Six Soho House outposts offer hotel rooms, with prices ranging from about $325 and up a night at Soho Beach House Miami to $580 and up a night at Soho House New York. As laid-back as Jones can seem to be, it’s taken a control freak to keep the clubs on track.
“He’s insanely energetic and never satisfied with sitting still,” says Norman, who recalls having lunch with Jones during the week Shoreditch House opened: Jones fired off instructions to the kitchen while ordering the waiters to get the placement of salt and pepper shakers just right.
Lounging in his Soho office, Jones says he still fusses over everything from wall colors to the choice of lighting and music. The next day, he’s headed to New York to oversee the renovation of the hotel rooms at the club there.
At London’s just-opened Little House, in upscale Mayfair, Jones and his design team opted for a more opulent Soho House look of blue-velvet sofas and Jenny Holzer artwork.
Jones presents himself as an accidental entrepreneur. He says his grades weren’t good enough to get into university, so he joined the training program at Trusthouse Services Group Inc. and went on to become marketing manager of Grosvenor House hotel in London.
In the 1980s, Jones raised enough money to start a restaurant chain called Over the Top, which was a flop.
“They were really, truly bad, and they deserved to fail,” Jones says. At the same time, he says, “It taught me: Don’t give up if it doesn’t work.”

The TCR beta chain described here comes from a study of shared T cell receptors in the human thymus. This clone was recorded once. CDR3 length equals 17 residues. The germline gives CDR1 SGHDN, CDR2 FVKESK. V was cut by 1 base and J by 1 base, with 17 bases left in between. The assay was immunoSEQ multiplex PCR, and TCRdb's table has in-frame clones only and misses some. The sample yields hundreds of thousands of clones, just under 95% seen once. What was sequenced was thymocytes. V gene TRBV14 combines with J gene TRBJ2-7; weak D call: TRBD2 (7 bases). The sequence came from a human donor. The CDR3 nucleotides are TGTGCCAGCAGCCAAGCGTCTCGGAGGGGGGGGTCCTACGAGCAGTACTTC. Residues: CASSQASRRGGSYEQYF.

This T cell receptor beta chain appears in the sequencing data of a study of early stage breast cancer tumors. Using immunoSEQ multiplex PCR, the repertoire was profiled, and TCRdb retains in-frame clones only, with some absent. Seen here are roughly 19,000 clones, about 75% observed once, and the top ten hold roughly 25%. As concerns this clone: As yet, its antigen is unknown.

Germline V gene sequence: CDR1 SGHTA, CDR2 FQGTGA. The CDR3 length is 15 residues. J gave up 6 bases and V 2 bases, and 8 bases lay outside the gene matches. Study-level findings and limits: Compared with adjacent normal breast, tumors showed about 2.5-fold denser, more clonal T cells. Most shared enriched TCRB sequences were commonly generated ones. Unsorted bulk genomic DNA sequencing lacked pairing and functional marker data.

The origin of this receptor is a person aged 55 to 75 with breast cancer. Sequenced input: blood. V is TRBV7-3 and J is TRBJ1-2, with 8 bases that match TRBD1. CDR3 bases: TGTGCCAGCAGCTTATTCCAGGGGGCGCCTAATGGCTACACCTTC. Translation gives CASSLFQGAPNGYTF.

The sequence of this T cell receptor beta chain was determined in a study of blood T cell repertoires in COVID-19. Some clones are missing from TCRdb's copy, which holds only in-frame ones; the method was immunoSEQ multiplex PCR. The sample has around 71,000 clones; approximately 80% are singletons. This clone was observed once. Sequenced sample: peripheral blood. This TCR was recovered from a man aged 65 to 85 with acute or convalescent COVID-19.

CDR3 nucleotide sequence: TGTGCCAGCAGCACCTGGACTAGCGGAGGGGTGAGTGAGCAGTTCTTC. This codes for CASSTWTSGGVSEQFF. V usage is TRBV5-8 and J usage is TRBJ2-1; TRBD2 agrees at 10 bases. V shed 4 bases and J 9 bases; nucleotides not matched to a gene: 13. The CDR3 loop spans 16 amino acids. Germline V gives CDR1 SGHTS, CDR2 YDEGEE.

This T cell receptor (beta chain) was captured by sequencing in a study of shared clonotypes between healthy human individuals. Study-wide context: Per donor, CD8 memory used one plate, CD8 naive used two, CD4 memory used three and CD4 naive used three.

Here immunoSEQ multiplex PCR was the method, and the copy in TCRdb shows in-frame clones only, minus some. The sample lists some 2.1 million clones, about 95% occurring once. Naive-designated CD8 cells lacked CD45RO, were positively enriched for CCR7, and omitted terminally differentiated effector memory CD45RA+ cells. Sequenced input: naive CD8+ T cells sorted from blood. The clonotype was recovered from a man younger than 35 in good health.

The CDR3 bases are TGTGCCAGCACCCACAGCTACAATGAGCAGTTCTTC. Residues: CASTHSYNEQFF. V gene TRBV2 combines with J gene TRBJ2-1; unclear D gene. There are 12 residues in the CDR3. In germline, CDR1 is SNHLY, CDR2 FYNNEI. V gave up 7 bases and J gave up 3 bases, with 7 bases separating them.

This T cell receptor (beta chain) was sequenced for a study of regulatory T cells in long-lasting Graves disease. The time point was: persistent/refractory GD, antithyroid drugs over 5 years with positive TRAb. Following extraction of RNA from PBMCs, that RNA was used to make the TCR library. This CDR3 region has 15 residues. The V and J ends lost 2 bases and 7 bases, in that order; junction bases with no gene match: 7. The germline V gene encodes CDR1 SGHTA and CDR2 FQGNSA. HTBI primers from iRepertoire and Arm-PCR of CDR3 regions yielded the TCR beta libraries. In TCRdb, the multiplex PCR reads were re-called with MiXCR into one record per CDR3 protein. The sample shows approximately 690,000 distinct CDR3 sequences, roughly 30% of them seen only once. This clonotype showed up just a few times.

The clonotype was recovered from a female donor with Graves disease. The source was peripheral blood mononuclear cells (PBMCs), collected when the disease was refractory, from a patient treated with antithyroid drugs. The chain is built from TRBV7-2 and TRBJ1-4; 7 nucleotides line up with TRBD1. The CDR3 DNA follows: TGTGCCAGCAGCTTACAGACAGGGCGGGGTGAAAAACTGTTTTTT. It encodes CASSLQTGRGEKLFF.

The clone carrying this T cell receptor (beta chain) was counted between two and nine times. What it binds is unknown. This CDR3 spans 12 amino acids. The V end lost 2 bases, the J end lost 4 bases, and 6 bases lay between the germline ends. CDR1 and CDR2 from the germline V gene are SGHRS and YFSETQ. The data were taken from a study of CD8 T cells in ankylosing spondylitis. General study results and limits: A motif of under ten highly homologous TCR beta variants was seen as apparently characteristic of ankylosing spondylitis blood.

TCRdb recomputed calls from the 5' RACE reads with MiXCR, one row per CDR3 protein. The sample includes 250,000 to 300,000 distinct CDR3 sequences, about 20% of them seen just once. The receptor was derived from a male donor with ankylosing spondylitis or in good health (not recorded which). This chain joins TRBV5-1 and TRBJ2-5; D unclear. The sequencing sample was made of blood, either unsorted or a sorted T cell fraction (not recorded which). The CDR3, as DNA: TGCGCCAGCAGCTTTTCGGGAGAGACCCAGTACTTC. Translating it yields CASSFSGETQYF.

Jones trudged on, and in 1992, he rebranded one of the restaurants as Cafe Boheme, a French bistro. A few years later, the space above the eatery became available. It was unworkable as a traditional restaurant, and so the first Soho House was born.
Three years later, Jones opened Babington House, his first stab at a club with hotel rooms. There, in the splendor of what had been an English country house, he met the woman who became his second wife, Kirsty Young. Better known than her husband, Young hosts BBC’s Desert Island Discs, one of the most popular radio programs in the U.K. They live in Oxfordshire with their two children.
Even as the newest clubs are fitted out, Jones is scouting the world for five more cities, with emerging markets in Asia and South America high on his list. All the while, Soho House has flourished right through economic slowdowns and recessions.
“People still eat, drink and nap,” Jones says. “There might be an argument that people do it more when things are going badly.”
Editors: Stryker McGuire, Rick Levinson